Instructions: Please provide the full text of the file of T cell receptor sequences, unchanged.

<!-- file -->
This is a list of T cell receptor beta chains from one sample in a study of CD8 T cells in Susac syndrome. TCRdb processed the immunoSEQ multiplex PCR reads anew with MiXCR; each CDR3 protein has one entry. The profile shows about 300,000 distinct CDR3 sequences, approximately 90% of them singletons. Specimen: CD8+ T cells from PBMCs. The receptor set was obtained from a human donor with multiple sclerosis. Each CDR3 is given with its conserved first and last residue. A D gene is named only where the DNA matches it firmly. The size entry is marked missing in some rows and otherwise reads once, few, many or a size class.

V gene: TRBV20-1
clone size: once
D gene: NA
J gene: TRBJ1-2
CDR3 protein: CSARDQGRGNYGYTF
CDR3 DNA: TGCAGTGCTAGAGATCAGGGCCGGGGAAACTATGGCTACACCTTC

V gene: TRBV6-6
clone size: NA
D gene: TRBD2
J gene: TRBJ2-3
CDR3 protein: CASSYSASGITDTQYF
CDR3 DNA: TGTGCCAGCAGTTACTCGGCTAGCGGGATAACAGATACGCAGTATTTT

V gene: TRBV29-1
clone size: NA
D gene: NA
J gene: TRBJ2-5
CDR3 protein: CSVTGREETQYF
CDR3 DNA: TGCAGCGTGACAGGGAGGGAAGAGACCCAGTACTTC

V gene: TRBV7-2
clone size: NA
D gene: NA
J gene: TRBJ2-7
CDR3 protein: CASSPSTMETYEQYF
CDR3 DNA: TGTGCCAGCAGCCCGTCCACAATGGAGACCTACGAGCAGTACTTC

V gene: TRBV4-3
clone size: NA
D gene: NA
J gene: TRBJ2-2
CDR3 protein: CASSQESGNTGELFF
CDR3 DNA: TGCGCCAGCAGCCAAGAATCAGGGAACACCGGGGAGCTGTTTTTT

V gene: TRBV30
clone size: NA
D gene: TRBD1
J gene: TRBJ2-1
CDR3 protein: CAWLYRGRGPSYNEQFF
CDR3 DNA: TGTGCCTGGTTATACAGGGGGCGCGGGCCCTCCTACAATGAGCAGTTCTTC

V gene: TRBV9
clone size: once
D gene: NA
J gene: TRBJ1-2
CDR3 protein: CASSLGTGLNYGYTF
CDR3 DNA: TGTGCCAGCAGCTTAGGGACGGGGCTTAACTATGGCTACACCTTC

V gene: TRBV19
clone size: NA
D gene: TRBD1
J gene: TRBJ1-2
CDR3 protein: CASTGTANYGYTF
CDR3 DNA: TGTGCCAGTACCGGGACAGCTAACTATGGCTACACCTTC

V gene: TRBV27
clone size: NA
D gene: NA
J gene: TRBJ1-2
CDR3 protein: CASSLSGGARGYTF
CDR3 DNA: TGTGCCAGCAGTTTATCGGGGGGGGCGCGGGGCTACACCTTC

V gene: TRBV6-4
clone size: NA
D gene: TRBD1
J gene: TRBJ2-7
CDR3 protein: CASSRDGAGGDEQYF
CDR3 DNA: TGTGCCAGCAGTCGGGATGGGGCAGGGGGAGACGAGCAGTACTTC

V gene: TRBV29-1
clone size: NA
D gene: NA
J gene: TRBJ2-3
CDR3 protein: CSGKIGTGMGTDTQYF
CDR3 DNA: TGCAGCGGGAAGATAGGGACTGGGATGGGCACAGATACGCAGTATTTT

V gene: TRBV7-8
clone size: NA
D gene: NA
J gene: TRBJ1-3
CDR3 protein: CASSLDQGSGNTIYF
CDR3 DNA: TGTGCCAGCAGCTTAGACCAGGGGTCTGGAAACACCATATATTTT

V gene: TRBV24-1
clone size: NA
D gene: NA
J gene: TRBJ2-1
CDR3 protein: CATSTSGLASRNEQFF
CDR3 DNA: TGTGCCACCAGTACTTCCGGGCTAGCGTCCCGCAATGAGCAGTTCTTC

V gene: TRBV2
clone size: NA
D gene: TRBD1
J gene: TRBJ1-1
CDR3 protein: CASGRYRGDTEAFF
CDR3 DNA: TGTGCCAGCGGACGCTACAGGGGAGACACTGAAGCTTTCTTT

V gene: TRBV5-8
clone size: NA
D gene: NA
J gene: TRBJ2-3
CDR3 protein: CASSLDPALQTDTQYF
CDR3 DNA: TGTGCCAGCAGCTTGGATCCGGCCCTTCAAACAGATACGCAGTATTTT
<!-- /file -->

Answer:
This is a list of T cell receptor beta chains from one sample in a study of CD8 T cells in Susac syndrome. TCRdb processed the immunoSEQ multiplex PCR reads anew with MiXCR; each CDR3 protein has one entry. The profile shows about 300,000 distinct CDR3 sequences, approximately 90% of them singletons. Specimen: CD8+ T cells from PBMCs. The receptor set was obtained from a human donor with multiple sclerosis. Each CDR3 is given with its conserved first and last residue. A D gene is named only where the DNA matches it firmly. The size entry is marked missing in some rows and otherwise reads once, few, many or a size class.

V gene: TRBV20-1
clone size: once
D gene: NA
J gene: TRBJ1-2
CDR3 protein: CSARDQGRGNYGYTF
CDR3 DNA: TGCAGTGCTAGAGATCAGGGCCGGGGAAACTATGGCTACACCTTC

V gene: TRBV6-6
clone size: NA
D gene: TRBD2
J gene: TRBJ2-3
CDR3 protein: CASSYSASGITDTQYF
CDR3 DNA: TGTGCCAGCAGTTACTCGGCTAGCGGGATAACAGATACGCAGTATTTT

V gene: TRBV29-1
clone size: NA
D gene: NA
J gene: TRBJ2-5
CDR3 protein: CSVTGREETQYF
CDR3 DNA: TGCAGCGTGACAGGGAGGGAAGAGACCCAGTACTTC

V gene: TRBV7-2
clone size: NA
D gene: NA
J gene: TRBJ2-7
CDR3 protein: CASSPSTMETYEQYF
CDR3 DNA: TGTGCCAGCAGCCCGTCCACAATGGAGACCTACGAGCAGTACTTC

V gene: TRBV4-3
clone size: NA
D gene: NA
J gene: TRBJ2-2
CDR3 protein: CASSQESGNTGELFF
CDR3 DNA: TGCGCCAGCAGCCAAGAATCAGGGAACACCGGGGAGCTGTTTTTT

V gene: TRBV30
clone size: NA
D gene: TRBD1
J gene: TRBJ2-1
CDR3 protein: CAWLYRGRGPSYNEQFF
CDR3 DNA: TGTGCCTGGTTATACAGGGGGCGCGGGCCCTCCTACAATGAGCAGTTCTTC

V gene: TRBV9
clone size: once
D gene: NA
J gene: TRBJ1-2
CDR3 protein: CASSLGTGLNYGYTF
CDR3 DNA: TGTGCCAGCAGCTTAGGGACGGGGCTTAACTATGGCTACACCTTC

V gene: TRBV19
clone size: NA
D gene: TRBD1
J gene: TRBJ1-2
CDR3 protein: CASTGTANYGYTF
CDR3 DNA: TGTGCCAGTACCGGGACAGCTAACTATGGCTACACCTTC

V gene: TRBV27
clone size: NA
D gene: NA
J gene: TRBJ1-2
CDR3 protein: CASSLSGGARGYTF
CDR3 DNA: TGTGCCAGCAGTTTATCGGGGGGGGCGCGGGGCTACACCTTC

V gene: TRBV6-4
clone size: NA
D gene: TRBD1
J gene: TRBJ2-7
CDR3 protein: CASSRDGAGGDEQYF
CDR3 DNA: TGTGCCAGCAGTCGGGATGGGGCAGGGGGAGACGAGCAGTACTTC

V gene: TRBV29-1
clone size: NA
D gene: NA
J gene: TRBJ2-3
CDR3 protein: CSGKIGTGMGTDTQYF
CDR3 DNA: TGCAGCGGGAAGATAGGGACTGGGATGGGCACAGATACGCAGTATTTT

V gene: TRBV7-8
clone size: NA
D gene: NA
J gene: TRBJ1-3
CDR3 protein: CASSLDQGSGNTIYF
CDR3 DNA: TGTGCCAGCAGCTTAGACCAGGGGTCTGGAAACACCATATATTTT

V gene: TRBV24-1
clone size: NA
D gene: NA
J gene: TRBJ2-1
CDR3 protein: CATSTSGLASRNEQFF
CDR3 DNA: TGTGCCACCAGTACTTCCGGGCTAGCGTCCCGCAATGAGCAGTTCTTC

V gene: TRBV2
clone size: NA
D gene: TRBD1
J gene: TRBJ1-1
CDR3 protein: CASGRYRGDTEAFF
CDR3 DNA: TGTGCCAGCGGACGCTACAGGGGAGACACTGAAGCTTTCTTT

V gene: TRBV5-8
clone size: NA
D gene: NA
J gene: TRBJ2-3
CDR3 protein: CASSLDPALQTDTQYF
CDR3 DNA: TGTGCCAGCAGCTTGGATCCGGCCCTTCAAACAGATACGCAGTATTTT